There's Real Money In Facebook Apps

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Back when Facebook first announced its applications platform in June 2007, a reporter asked Hot Or Not cofounder James Hong why he wasn’t attending the All Things D conference that year.

“I’m too busy working on Facebook apps,” answered Hong. “It’s the new Internet.”

A year later, that kind of hype looked silly in retrospect. Facebook had begun cloning popular apps and implementing severe rules on how developers could use its platform to attract new users. If any apps were making money it was by sending other apps new users. A frustrated executive working for one of the more popular app-makers told me it would be “insane” for a new developer to start building on the Facebook platform. Soon came the sudden success of the iTunes/iPhone app platform and the hype found a new home.

But now, in the post-hype haze, it’s beginning to look like the Facebook applications platform might be a place for real businesses to grow, after all.

The evidence:

  • San Francisco-based casual games maker Zynga will crack nine-figures selling virtual goods on Facebook and elsewhere in 2009.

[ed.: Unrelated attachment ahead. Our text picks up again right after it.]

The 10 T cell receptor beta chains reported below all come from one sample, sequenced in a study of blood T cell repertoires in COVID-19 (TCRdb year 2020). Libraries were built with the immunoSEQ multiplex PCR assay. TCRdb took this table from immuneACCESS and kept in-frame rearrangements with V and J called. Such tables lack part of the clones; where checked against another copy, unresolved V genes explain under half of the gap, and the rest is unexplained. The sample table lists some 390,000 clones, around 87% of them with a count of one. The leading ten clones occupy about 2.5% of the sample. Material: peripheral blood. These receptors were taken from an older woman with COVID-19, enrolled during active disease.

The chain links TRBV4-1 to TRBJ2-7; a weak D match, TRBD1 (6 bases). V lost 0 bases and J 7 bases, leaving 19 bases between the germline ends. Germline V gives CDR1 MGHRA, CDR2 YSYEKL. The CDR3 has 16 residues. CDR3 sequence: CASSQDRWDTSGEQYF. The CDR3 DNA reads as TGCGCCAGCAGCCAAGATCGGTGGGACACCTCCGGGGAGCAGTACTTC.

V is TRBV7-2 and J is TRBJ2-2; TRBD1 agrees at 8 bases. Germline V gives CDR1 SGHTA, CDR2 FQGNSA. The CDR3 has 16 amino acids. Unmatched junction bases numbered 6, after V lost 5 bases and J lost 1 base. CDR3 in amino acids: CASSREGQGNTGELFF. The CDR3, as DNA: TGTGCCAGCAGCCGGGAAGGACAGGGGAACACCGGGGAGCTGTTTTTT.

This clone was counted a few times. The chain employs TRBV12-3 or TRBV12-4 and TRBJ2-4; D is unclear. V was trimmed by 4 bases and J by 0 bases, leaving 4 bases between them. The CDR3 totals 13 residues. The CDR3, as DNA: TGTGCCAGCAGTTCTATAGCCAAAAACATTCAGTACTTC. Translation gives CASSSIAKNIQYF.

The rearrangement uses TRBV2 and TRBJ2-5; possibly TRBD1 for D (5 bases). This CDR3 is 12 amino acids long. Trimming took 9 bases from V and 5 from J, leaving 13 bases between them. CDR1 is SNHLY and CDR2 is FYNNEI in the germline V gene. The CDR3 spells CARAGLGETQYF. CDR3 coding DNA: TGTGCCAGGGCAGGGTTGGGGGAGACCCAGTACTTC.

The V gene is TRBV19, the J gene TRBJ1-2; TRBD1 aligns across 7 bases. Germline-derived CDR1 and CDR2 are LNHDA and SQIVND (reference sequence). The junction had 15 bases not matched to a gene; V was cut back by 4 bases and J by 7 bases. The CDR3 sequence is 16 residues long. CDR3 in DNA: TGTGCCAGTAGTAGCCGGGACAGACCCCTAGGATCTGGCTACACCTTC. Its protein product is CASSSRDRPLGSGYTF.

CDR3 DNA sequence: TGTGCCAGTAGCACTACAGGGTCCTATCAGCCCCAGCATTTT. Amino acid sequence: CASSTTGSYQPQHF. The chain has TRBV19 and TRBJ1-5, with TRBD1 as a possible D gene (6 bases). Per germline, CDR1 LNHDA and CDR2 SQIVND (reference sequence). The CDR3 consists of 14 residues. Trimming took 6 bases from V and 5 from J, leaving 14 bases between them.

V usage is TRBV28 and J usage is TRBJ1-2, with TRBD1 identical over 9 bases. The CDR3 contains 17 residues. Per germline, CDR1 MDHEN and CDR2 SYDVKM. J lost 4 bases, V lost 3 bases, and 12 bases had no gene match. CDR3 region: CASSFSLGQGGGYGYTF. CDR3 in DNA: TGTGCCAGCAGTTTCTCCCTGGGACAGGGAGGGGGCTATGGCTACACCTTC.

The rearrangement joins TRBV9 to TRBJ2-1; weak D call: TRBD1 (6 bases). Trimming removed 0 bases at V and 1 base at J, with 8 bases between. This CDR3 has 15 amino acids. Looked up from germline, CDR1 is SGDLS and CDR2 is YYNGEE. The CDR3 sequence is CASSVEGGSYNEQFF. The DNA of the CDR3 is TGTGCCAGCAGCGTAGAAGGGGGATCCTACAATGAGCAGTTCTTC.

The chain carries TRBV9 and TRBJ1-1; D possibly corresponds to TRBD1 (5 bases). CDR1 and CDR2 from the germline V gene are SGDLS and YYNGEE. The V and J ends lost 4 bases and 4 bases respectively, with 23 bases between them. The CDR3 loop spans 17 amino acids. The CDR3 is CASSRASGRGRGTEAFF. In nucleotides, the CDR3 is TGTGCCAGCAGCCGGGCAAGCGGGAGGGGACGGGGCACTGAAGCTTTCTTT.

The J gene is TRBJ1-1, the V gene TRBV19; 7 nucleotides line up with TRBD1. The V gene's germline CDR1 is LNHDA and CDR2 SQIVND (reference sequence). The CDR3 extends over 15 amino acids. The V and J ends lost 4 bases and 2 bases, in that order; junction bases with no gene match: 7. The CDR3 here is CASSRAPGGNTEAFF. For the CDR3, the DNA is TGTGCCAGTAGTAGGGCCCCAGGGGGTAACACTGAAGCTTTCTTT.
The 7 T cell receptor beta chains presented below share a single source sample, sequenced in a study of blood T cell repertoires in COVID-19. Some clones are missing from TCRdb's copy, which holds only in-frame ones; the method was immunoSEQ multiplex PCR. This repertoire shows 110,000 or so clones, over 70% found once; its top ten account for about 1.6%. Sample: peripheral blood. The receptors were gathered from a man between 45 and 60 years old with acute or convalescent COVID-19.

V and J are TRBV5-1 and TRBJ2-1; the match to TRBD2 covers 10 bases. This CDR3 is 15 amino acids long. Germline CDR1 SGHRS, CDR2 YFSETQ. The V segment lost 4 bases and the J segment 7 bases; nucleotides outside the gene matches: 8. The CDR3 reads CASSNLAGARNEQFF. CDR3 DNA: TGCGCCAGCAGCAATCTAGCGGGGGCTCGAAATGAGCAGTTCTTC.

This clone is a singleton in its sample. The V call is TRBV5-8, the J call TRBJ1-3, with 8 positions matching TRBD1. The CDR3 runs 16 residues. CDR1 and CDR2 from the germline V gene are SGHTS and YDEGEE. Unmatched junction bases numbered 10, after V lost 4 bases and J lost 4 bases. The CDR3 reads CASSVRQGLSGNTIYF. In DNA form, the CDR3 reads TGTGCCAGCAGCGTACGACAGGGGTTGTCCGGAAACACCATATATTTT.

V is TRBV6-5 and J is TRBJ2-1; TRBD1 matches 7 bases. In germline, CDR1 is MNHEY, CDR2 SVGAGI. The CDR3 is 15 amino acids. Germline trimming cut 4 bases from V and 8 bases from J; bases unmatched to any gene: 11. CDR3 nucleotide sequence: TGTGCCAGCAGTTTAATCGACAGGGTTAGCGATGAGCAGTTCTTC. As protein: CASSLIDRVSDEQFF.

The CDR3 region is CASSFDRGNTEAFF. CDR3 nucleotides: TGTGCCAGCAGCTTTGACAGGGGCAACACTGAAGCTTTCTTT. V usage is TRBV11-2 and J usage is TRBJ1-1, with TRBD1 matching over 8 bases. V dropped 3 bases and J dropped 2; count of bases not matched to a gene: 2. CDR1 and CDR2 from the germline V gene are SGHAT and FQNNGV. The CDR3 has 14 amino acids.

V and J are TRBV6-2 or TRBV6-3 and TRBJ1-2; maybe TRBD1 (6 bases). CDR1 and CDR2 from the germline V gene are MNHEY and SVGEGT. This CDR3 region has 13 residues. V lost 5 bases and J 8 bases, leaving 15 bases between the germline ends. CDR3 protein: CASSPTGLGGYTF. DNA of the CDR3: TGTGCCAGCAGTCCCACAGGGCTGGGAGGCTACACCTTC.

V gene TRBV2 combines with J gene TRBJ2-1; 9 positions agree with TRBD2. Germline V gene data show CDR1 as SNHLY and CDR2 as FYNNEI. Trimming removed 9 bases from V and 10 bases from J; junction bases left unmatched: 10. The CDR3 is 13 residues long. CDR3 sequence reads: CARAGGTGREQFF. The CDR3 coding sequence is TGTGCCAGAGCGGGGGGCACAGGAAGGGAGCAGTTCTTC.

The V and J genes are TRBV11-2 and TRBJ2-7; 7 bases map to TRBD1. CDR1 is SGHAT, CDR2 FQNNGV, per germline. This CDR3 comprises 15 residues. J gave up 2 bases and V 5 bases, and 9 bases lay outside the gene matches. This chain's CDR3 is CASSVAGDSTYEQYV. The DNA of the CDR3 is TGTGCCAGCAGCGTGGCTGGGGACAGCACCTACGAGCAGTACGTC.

• Building apps for brand advertisers, New York-based startup Buddy Media will grow its revenues 300% in 2009, getting to 8 figures and becoming profitable “in the very near term,” according to CEO Mike Lazerow.
  • There’s a battle for talent. Social games startup Playdom has hired 23 new employees over the past two months, including former Zynga designer Dave Rohrl.
  • The investment keeps coming. VCs including firms like Draper Fisher Jurvestson poured a total of $21 million into social games-makers OMGPOP, SuperSecret, RotoHog and Blade Games World before March of this year.
  • Facebook is investing in two products to tap into app-maker revenues, a payments platform and an ad network built on the back of Facebook Connect.

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